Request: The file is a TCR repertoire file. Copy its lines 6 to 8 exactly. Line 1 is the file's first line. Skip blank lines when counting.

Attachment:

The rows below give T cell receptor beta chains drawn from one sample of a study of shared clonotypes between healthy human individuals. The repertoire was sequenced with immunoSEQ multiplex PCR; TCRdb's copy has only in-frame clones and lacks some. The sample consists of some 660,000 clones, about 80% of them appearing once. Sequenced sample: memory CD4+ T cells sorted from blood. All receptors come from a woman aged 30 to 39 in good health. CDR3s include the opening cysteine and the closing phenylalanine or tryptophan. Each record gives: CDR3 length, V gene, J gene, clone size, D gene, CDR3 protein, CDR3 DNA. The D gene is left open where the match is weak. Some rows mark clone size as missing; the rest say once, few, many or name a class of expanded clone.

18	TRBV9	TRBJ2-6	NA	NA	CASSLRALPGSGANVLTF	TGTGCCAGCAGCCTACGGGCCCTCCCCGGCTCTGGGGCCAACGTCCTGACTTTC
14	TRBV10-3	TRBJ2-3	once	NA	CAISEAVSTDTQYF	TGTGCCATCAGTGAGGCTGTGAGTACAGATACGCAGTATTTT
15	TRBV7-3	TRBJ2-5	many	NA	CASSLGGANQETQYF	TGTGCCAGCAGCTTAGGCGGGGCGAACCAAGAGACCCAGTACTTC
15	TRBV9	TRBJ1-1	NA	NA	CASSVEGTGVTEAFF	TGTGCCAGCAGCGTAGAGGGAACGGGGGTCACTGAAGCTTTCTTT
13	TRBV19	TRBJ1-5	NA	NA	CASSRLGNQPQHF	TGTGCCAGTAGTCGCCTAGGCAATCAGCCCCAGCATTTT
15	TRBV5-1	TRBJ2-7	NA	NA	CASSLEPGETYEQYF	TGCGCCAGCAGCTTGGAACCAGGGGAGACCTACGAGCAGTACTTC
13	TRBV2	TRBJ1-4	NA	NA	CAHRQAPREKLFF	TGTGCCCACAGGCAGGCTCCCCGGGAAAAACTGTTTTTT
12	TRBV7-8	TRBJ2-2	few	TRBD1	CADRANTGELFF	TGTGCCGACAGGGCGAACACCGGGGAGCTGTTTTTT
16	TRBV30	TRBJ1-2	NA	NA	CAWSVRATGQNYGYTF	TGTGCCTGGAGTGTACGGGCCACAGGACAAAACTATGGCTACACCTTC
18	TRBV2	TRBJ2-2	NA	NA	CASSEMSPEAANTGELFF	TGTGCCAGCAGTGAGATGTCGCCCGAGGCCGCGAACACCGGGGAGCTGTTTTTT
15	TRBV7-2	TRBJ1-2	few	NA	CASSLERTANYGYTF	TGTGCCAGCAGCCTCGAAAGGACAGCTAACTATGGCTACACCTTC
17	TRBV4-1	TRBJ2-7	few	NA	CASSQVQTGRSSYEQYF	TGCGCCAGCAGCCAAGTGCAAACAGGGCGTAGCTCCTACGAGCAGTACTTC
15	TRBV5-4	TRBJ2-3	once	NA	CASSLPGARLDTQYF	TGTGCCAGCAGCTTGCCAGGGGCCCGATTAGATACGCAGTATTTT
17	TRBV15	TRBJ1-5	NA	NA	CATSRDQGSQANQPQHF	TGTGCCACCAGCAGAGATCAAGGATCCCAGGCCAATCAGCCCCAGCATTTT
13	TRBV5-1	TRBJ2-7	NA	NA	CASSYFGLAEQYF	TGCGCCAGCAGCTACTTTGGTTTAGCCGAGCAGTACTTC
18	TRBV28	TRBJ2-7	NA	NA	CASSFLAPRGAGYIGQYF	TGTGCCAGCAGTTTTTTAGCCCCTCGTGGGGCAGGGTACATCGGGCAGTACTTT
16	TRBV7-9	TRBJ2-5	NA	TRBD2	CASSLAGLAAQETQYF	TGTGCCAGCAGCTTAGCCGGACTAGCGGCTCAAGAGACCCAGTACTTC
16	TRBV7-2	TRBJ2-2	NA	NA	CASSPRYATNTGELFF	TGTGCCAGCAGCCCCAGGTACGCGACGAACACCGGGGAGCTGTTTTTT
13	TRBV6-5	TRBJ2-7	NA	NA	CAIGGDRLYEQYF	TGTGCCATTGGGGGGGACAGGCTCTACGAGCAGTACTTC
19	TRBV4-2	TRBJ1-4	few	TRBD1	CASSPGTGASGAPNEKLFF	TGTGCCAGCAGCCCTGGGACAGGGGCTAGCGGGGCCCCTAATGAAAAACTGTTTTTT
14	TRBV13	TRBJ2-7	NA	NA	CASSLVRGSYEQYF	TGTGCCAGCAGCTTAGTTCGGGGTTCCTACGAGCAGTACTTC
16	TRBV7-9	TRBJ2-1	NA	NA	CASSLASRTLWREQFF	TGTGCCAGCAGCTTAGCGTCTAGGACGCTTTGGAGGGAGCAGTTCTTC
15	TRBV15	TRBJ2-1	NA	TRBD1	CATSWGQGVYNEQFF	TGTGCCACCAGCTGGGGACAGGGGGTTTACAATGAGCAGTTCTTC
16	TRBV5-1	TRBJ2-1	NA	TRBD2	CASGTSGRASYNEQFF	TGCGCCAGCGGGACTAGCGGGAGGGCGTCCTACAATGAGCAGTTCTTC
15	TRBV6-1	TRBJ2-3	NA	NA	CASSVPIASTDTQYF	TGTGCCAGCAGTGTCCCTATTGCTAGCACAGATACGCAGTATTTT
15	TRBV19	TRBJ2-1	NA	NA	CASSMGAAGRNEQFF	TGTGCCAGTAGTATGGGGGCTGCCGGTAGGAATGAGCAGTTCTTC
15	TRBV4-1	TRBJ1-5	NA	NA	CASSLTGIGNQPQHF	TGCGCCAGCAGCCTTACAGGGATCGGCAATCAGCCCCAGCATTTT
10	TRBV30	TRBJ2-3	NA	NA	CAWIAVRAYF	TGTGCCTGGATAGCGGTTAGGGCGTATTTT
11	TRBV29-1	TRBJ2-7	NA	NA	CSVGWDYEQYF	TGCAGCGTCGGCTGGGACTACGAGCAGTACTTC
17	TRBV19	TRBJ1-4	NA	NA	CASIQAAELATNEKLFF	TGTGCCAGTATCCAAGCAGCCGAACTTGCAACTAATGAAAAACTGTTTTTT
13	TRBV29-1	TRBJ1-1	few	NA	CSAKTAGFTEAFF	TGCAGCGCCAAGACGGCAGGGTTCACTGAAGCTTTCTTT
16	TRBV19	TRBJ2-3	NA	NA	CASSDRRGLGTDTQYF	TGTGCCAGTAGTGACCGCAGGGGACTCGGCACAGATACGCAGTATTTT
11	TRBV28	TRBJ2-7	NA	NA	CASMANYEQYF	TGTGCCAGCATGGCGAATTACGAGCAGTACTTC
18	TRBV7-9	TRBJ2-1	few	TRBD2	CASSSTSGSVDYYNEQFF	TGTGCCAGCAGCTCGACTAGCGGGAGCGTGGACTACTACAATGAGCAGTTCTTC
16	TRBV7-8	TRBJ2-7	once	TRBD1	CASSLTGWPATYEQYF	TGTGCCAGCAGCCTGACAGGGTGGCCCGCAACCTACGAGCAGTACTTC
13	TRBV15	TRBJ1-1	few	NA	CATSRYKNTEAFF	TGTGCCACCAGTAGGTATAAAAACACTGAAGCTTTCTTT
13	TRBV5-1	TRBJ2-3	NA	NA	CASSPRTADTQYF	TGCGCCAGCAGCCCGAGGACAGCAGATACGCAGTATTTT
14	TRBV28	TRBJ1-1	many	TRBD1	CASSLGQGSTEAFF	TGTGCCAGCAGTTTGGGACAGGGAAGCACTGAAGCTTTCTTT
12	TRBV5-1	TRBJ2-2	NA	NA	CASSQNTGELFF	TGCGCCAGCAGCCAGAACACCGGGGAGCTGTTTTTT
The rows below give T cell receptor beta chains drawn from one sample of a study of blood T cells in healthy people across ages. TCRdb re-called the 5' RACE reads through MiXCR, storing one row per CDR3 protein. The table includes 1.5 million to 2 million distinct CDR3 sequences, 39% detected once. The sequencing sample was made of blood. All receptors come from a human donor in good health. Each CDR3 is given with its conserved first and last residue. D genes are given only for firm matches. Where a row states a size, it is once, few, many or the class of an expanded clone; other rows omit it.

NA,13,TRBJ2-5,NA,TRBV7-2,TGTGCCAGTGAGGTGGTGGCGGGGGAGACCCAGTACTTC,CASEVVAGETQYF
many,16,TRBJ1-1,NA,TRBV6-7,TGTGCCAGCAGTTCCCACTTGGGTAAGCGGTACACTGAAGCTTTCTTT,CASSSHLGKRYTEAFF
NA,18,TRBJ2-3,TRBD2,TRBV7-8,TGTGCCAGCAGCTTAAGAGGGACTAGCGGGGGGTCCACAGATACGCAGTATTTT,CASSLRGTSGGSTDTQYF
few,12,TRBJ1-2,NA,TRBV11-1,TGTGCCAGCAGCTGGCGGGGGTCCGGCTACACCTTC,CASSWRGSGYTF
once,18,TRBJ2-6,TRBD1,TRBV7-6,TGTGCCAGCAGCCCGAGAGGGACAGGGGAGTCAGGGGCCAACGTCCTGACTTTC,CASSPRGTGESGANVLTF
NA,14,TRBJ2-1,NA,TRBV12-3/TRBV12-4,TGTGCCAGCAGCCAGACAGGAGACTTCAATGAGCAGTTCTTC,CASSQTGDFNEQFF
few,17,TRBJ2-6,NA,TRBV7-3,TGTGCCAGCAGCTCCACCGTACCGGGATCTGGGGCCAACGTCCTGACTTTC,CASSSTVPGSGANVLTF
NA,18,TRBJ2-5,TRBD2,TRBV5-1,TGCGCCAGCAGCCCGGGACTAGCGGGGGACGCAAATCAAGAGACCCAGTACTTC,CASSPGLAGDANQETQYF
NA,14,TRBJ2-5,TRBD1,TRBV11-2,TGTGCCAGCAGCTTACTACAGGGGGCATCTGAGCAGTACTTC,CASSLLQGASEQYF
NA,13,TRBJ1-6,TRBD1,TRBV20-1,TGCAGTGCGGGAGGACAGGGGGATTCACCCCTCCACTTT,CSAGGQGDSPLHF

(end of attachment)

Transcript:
13	TRBV19	TRBJ1-5	NA	NA	CASSRLGNQPQHF	TGTGCCAGTAGTCGCCTAGGCAATCAGCCCCAGCATTTT
15	TRBV5-1	TRBJ2-7	NA	NA	CASSLEPGETYEQYF	TGCGCCAGCAGCTTGGAACCAGGGGAGACCTACGAGCAGTACTTC
13	TRBV2	TRBJ1-4	NA	NA	CAHRQAPREKLFF	TGTGCCCACAGGCAGGCTCCCCGGGAAAAACTGTTTTTT